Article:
American Water shareholders aren’t going thirsty
For Nassau County’s American Water Works customers, much is swirling around. The subsidiary that services them, New York American Water, agreed to be sold to Liberty Utilities for $608 million in November but the New York Public Service Commission postponed a decision on that deal until Oct. 15. It granted the extra time to give the Town of Hempstead, the Village of Sea Cliff and the Massapequa Water District a chance to analyze a potential municipalization of the system.
Meanwhile, customers can’t determine how much their future rates will be and the PSC has admitted it does not know, either. That’s because a rate hike and a separate system improvement charge set to take effect this year and postponed in response to COVID-19 will be levied on customers later in catch-up charges. The increase was set to be $3.21 to $4.74 per month from Sept. 1 until the end of the year for the average customer who uses 8,000 gallons per month, and that money will still be charged for those months, but on later bills.
—Lane Filler @lanefiller
Ortt’s mission to take Long Island
The new Republican minority leader of the State Senate made his first official trip to Long Island this week, a region he said is going to be "ground zero for taking back the Senate" for Republicans.
Robert Ortt, whose legislative district borders Lake Ontario, was at a Tuesday morning news conference in the parking lot of the Perry Duryea State Office Building in Hauppauge, where he gathered some of his fellow candidates for what was billed as a "rally to take back Long Island."
The focus for Ortt and most of the speakers was a familiar GOP message of law and order and public safety. He said Democrats’ control of the State Legislature has resulted in measures that "have absolutely demonized, undermined and hurt public safety and the men and women who patrol our streets."
Even recent retreats by Democrats were criticized. Victoria Johnson, the GOP candidate taking on Democratic State Sen. Todd Kaminsky, called spring tweaks to Albany’s bail reform measures "like emptying the Titanic with a Solo cup."
Being the party of law enforcement has been widely embraced by Republican candidates up and down the ticket in New York and beyond. More surprising is another issue that received a fairly full airing at the event: Amazon’s decision to abandon plans for a major headquarters in Long Island City after an aggressive push by one of Ortt’s rival Senate leaders, Democrat Mike Gianaris, and the progressive left with which he has aligned.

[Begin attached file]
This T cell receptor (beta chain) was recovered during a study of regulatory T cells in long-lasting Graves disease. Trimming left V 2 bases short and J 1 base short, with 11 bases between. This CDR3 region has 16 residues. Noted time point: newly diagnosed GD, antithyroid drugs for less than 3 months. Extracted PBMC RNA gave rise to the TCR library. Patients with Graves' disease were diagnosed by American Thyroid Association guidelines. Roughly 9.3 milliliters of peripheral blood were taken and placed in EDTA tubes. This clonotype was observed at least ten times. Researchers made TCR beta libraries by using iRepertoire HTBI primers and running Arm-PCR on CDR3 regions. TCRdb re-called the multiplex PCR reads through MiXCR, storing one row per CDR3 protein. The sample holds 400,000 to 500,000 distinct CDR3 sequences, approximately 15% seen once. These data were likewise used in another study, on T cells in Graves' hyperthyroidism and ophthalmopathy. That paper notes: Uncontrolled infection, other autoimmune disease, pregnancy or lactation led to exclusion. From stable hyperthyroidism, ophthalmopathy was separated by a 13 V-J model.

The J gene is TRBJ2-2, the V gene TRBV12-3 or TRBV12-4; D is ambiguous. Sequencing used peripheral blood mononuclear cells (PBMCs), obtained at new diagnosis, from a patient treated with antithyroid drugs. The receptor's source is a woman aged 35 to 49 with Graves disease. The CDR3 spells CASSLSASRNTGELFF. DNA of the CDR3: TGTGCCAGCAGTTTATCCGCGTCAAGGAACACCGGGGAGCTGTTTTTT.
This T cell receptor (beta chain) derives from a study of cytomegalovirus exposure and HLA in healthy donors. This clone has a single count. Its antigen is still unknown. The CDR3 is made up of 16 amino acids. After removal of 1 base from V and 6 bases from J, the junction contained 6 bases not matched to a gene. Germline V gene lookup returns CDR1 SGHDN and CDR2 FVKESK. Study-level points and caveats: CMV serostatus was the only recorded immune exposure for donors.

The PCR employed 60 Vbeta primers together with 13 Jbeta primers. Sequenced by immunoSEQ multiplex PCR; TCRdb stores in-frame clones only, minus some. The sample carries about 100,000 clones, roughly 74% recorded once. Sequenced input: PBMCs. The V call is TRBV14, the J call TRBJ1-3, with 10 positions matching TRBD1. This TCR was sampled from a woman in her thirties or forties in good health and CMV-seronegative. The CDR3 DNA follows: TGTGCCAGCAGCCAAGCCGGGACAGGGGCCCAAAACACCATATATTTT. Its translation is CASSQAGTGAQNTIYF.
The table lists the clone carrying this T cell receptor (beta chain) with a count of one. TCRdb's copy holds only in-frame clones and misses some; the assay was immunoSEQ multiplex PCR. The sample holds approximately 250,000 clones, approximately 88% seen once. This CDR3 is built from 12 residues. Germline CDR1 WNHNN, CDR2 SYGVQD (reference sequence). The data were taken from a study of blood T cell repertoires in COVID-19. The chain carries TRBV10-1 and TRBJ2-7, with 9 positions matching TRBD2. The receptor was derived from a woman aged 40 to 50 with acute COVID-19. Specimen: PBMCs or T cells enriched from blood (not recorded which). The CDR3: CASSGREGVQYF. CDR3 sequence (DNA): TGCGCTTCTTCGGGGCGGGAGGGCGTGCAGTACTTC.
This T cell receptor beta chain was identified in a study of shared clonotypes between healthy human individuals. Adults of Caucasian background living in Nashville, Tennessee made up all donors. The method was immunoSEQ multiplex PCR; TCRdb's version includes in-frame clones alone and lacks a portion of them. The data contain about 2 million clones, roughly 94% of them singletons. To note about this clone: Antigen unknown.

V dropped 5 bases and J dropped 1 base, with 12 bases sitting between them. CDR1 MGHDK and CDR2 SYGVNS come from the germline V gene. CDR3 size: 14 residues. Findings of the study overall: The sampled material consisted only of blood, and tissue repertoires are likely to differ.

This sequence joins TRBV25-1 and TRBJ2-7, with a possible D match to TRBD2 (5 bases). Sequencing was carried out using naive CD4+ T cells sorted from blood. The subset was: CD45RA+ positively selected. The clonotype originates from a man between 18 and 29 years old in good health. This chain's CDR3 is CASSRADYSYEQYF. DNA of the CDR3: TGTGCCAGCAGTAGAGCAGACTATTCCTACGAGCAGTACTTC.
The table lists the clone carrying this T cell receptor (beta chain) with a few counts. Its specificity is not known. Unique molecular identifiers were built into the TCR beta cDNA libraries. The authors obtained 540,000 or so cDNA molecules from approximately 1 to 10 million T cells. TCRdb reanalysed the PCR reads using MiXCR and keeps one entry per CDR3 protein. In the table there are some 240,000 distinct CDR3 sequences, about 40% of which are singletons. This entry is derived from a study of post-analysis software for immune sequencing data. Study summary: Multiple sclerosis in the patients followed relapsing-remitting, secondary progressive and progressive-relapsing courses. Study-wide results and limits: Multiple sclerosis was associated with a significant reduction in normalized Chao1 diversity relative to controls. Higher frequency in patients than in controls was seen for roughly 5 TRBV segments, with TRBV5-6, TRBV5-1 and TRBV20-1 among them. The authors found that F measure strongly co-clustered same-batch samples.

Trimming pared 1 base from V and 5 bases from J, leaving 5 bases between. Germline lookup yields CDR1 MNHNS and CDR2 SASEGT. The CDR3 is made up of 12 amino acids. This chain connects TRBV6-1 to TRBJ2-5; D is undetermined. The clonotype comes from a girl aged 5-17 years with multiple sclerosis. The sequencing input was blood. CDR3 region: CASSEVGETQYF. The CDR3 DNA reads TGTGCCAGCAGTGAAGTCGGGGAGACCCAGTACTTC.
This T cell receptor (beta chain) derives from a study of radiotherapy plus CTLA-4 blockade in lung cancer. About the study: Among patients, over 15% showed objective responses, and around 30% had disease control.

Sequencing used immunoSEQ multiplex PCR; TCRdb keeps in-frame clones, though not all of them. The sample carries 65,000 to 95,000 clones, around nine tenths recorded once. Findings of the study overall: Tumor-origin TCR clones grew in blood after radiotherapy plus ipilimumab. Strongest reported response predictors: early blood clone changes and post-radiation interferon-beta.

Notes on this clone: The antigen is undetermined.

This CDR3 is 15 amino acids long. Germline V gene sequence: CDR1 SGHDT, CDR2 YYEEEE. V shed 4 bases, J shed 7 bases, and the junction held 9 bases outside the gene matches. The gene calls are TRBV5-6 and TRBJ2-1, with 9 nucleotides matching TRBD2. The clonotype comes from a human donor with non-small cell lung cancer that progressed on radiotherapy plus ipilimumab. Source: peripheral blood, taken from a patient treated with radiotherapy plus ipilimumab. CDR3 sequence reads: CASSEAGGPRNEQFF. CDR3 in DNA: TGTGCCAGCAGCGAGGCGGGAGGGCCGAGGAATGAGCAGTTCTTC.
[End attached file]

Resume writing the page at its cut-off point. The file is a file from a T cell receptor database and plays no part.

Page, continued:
"Bill de Blasio is no right-wing conservative and yet the Senate Democrats were further left than him to end this project," said State Sen. Phil Boyle. "We’re going to say come to New York, business, Amazon, whatever company, we want the jobs, we’re here to support you because we believe in business and we believe in jobs."
In an alternate universe, the Amazon issue may have been Issue One of the 2020 state legislative campaign season. Its diminishment shows how quickly the political world has changed, again. The legislative races of 2018 swung Democrats into power in the State Senate and turned John Flanagan into a minority leader who later resigned his seat.
Now his successor goes to Long Island casting for whatever wedges he can to rebuild GOP power.
"Where I come from, I would trip over myself to create a thousand jobs," he said.
—Mark Chiusano @mjchiusano
Drop in the bucket
For more cartoons, visit www.newsday.com/cartoons
Zoom on over to the polls
A glimpse of how in flux the presidential race might be in certain swing states could be seen in the appraisals of two veteran Long Island political hands during a Bayport-Blue Point Indivisible Zoom meeting Monday evening.
First was former Democratic Congressional Campaign Committee head Steve Israel, who said that in key battleground states like Michigan, Pennsylvania, Wisconsin and Florida, there’s a 2%-3% undercount in every poll for voters who are "ashamed" to tell pollsters they’re voting for President Donald Trump.
Israel said that was the assessment of Republicans he’d spoken to. With that potential undercount factored into polls in which Democratic candidate Joe Biden is leading, "it’s a dead heat in those states," said Israel, who directs Cornell University's Institute of Politics and Global Affairs.
Next came Tim Bishop, who served in Congress from 2003 until he was defeated by Republican Lee Zeldin in 2014. The Suffolk County Democrat pointed to a host of state polls that show Biden in the lead and Trump under 50%, which he called from experience a "thoroughly uncomfortable place" for an incumbent to be.
He agreed with Israel’s note about an undercount, but said that "the race is there for Biden to win it."
Zoom attendees — who sometimes forgot to mute themselves during presentations, in the now-classic manner of life in 2020 — asked Israel and Bishop and other speakers what they should do to get involved. Bishop encouraged organizing in or for Florida, a key battleground state, even if it took Long Islanders’ attention away from home.
Whether Biden carries Suffolk County or not "is irrelevant."
"New York is spoken for," Bishop said.
—Mark Chiusano @mjchiusano